Humber River Hospital is one of Canada’s largest acute care hospitals, serving a catchment area of over 850,000 in northwest Toronto. The hospital, though long praised for its commitment to patient care, was increasingly constrained by the limitations of its aging physical and technology infrastructure. With an inflexible design, the hospital was unable to fully capitalize on the many recent advances in healthcare delivery proven to improve both operational efficiency and patient outcomes in new facilities.
Jerry J. Jeter, AIA, ACHA, EDAC, LEED AP BD+C
Opened in late 2015, the new Humber River Hospital incorporates evidence-based design princi-ples to fully integrate clinical, operational and facility planning. The goal was to create a flexible, state-of-the-art ‘Lean, Green, Digital’ facility.
Lean design improves workflow efficiency
Based on the philosophy of form follows function, Humber’s design enhances clinical workflow with technologies promoting efficient use of staff and resources. This facilitates smooth movement of patients, staff and visitors while reducing waiting times. Computer modelling and workflow analysis using the Lean Six Sigma approach increased workflow efficiency and reduced non-value-added tasks in order to maximize caregiver time at the bedside.
Programmatically, this analysis led to the creation of on-stage and off-stage areas inside the facility: on-stage areas for the public; off-stage areas for staff and physician use. Clinic and inpatient areas were designed to ensure, wherever possible, standardized room layouts to minimize confusion when searching for equipment and supplies. Support spaces, such as medication rooms, soiled utility rooms and clean rooms, are located at the core of each unit to decrease the walking distance to patient care areas.
In order to expedite the healing process, 80% of inpatient beds are in private rooms. These rooms feature specific zones for patients, caregivers, and hygiene as well as special alcoves for visiting family members. Patients and visitors benefit from expansive windows offering daylight, views of rooftop gardens and outdoor green spaces.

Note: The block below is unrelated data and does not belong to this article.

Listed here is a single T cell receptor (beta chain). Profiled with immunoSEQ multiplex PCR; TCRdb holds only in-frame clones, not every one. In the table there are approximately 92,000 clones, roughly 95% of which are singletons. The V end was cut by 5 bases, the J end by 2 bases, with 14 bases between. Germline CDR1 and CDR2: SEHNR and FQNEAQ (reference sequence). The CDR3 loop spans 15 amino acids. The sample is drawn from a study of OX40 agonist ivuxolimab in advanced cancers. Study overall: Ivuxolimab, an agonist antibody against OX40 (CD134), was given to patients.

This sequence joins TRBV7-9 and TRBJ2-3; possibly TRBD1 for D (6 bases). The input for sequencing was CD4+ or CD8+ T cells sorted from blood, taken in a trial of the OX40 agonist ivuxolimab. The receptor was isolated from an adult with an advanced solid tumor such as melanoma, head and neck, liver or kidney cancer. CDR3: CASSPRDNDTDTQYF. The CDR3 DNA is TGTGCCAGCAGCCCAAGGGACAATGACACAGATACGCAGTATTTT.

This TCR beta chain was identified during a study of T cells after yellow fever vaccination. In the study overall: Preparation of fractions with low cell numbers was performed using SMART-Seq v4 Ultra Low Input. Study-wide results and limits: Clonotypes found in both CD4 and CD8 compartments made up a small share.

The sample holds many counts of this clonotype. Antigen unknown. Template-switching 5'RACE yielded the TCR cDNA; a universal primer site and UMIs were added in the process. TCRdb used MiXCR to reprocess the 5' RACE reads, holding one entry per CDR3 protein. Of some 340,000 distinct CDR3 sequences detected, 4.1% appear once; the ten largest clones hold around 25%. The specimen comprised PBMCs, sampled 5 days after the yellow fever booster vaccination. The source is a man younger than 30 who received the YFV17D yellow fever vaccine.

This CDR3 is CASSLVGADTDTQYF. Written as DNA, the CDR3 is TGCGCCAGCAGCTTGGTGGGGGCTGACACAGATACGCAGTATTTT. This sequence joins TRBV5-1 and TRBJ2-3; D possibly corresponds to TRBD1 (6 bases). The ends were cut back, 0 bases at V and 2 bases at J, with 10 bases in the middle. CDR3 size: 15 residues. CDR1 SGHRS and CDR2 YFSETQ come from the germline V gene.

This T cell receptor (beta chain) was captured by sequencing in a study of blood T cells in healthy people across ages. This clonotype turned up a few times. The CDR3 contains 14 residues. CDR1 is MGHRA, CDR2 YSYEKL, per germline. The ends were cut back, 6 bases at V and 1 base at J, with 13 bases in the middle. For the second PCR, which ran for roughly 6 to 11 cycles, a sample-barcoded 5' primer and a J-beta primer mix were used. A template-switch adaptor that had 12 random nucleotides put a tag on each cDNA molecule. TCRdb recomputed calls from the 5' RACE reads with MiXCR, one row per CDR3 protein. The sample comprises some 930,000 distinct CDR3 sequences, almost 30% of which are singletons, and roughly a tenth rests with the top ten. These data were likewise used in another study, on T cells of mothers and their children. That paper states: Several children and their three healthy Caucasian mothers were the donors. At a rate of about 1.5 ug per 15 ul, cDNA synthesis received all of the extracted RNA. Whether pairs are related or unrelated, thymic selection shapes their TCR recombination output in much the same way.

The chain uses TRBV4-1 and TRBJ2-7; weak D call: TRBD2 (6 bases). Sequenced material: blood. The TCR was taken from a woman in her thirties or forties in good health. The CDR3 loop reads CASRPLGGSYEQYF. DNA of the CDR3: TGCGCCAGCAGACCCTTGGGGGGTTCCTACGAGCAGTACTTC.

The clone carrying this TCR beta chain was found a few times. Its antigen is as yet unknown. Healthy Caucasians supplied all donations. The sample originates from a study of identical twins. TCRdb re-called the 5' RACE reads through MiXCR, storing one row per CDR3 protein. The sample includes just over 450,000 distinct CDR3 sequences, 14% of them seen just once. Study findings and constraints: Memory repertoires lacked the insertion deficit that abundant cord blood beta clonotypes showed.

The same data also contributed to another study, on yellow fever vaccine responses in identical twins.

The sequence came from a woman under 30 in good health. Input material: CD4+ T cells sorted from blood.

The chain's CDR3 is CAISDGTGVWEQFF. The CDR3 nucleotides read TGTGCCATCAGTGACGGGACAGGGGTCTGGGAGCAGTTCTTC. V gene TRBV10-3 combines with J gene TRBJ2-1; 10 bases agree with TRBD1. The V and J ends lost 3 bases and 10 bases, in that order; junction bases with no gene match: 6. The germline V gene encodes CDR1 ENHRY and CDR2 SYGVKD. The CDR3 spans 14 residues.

A ‘Portals of Care’ concept, similar to an airport terminal, was used to break down the scale of the building and to create clear and direct routes for patients and visitors. This concept affords many of the outpatient clinics a distinct entrance and limits the walk to nine metres from the drop-off to the clinic entry. Patients and visitors access all areas of the hospital via the Concourse and Allée, which serve to organize the main floor into manageable Neighbourhoods and link Humber’s ambulatory and inpatient services and programs.
Owner Humber River Hospital
Developer Plenary Group Canada Ltd.
Structural Engineer Halsall Associates / WSP
Mechanical/Electrical Engineer Smith and Andersen Consulting Engineering
Civil Engineer AM Candaras Associates Inc.
Landscape Architect John Quinn and Associates
General Contractor PCL Constructors Canada Inc.
Commissioning Agent MMM Group / WSP
Energy Use Iintensity = 145 kBtu/sf/year, currently commissioning to bring down to target of 115
Reduction in potable water consumption relative to reference building = 33%
Construction materials diverted from landfill = 75%
View Dynamic Glass used in the patient rooms is a new generation of digitally connected, architectural glass that intelligently tints to control glare and heat, while eliminating blinds and maximizing natural light. viewglass.com
Jerry J. Jeter, AIA, ACHA, EDAC, LEED AP BD+C is a Vice President and Healthcare Principal with HDR Architecture, Inc. and Project Principal for the Humber River Hosptial.